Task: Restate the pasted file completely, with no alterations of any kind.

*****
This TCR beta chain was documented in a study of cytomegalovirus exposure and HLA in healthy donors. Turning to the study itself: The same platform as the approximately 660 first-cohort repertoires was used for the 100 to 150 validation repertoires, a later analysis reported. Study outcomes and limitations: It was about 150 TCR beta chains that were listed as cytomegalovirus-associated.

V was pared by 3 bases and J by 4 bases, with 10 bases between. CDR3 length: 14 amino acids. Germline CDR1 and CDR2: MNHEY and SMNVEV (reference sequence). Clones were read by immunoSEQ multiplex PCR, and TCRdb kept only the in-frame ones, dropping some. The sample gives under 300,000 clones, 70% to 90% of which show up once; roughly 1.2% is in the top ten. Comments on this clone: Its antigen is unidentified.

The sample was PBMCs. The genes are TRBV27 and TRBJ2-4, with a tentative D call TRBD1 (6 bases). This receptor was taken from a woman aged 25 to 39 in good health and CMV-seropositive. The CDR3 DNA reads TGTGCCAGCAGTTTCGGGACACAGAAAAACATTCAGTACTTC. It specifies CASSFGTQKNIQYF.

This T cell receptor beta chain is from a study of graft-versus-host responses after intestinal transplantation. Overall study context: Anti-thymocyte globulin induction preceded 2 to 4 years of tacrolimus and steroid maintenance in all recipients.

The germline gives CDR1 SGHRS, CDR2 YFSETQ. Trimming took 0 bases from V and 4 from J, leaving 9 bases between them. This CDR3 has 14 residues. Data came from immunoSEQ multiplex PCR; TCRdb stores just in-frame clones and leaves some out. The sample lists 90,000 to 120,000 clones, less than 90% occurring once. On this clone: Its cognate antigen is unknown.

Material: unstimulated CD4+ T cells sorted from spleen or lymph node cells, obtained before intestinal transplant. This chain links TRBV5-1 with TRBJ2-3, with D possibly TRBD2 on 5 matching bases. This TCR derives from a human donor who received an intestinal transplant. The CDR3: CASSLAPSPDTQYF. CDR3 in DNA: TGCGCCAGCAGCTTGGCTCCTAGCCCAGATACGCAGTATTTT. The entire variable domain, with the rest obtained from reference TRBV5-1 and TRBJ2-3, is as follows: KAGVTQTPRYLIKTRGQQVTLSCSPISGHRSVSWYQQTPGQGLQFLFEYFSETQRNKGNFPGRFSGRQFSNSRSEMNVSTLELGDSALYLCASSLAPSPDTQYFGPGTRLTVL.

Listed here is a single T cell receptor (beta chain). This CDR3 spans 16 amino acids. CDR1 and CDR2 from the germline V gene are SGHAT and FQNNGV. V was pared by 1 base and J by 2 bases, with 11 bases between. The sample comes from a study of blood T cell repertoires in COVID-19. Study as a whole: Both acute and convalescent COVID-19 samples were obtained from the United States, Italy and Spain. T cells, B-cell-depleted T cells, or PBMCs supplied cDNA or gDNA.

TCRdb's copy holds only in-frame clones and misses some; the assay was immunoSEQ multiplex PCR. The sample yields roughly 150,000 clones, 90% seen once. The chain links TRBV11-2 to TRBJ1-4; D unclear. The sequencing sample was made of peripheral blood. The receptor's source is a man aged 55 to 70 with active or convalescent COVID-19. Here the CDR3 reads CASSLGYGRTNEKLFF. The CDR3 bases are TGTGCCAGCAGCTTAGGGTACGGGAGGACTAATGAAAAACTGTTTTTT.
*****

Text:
This TCR beta chain was documented in a study of cytomegalovirus exposure and HLA in healthy donors. Turning to the study itself: The same platform as the approximately 660 first-cohort repertoires was used for the 100 to 150 validation repertoires, a later analysis reported. Study outcomes and limitations: It was about 150 TCR beta chains that were listed as cytomegalovirus-associated.

V was pared by 3 bases and J by 4 bases, with 10 bases between. CDR3 length: 14 amino acids. Germline CDR1 and CDR2: MNHEY and SMNVEV (reference sequence). Clones were read by immunoSEQ multiplex PCR, and TCRdb kept only the in-frame ones, dropping some. The sample gives under 300,000 clones, 70% to 90% of which show up once; roughly 1.2% is in the top ten. Comments on this clone: Its antigen is unidentified.

The sample was PBMCs. The genes are TRBV27 and TRBJ2-4, with a tentative D call TRBD1 (6 bases). This receptor was taken from a woman aged 25 to 39 in good health and CMV-seropositive. The CDR3 DNA reads TGTGCCAGCAGTTTCGGGACACAGAAAAACATTCAGTACTTC. It specifies CASSFGTQKNIQYF.

This T cell receptor beta chain is from a study of graft-versus-host responses after intestinal transplantation. Overall study context: Anti-thymocyte globulin induction preceded 2 to 4 years of tacrolimus and steroid maintenance in all recipients.

The germline gives CDR1 SGHRS, CDR2 YFSETQ. Trimming took 0 bases from V and 4 from J, leaving 9 bases between them. This CDR3 has 14 residues. Data came from immunoSEQ multiplex PCR; TCRdb stores just in-frame clones and leaves some out. The sample lists 90,000 to 120,000 clones, less than 90% occurring once. On this clone: Its cognate antigen is unknown.

Material: unstimulated CD4+ T cells sorted from spleen or lymph node cells, obtained before intestinal transplant. This chain links TRBV5-1 with TRBJ2-3, with D possibly TRBD2 on 5 matching bases. This TCR derives from a human donor who received an intestinal transplant. The CDR3: CASSLAPSPDTQYF. CDR3 in DNA: TGCGCCAGCAGCTTGGCTCCTAGCCCAGATACGCAGTATTTT. The entire variable domain, with the rest obtained from reference TRBV5-1 and TRBJ2-3, is as follows: KAGVTQTPRYLIKTRGQQVTLSCSPISGHRSVSWYQQTPGQGLQFLFEYFSETQRNKGNFPGRFSGRQFSNSRSEMNVSTLELGDSALYLCASSLAPSPDTQYFGPGTRLTVL.

Listed here is a single T cell receptor (beta chain). This CDR3 spans 16 amino acids. CDR1 and CDR2 from the germline V gene are SGHAT and FQNNGV. V was pared by 1 base and J by 2 bases, with 11 bases between. The sample comes from a study of blood T cell repertoires in COVID-19. Study as a whole: Both acute and convalescent COVID-19 samples were obtained from the United States, Italy and Spain. T cells, B-cell-depleted T cells, or PBMCs supplied cDNA or gDNA.

TCRdb's copy holds only in-frame clones and misses some; the assay was immunoSEQ multiplex PCR. The sample yields roughly 150,000 clones, 90% seen once. The chain links TRBV11-2 to TRBJ1-4; D unclear. The sequencing sample was made of peripheral blood. The receptor's source is a man aged 55 to 70 with active or convalescent COVID-19. Here the CDR3 reads CASSLGYGRTNEKLFF. The CDR3 bases are TGTGCCAGCAGCTTAGGGTACGGGAGGACTAATGAAAAACTGTTTTTT.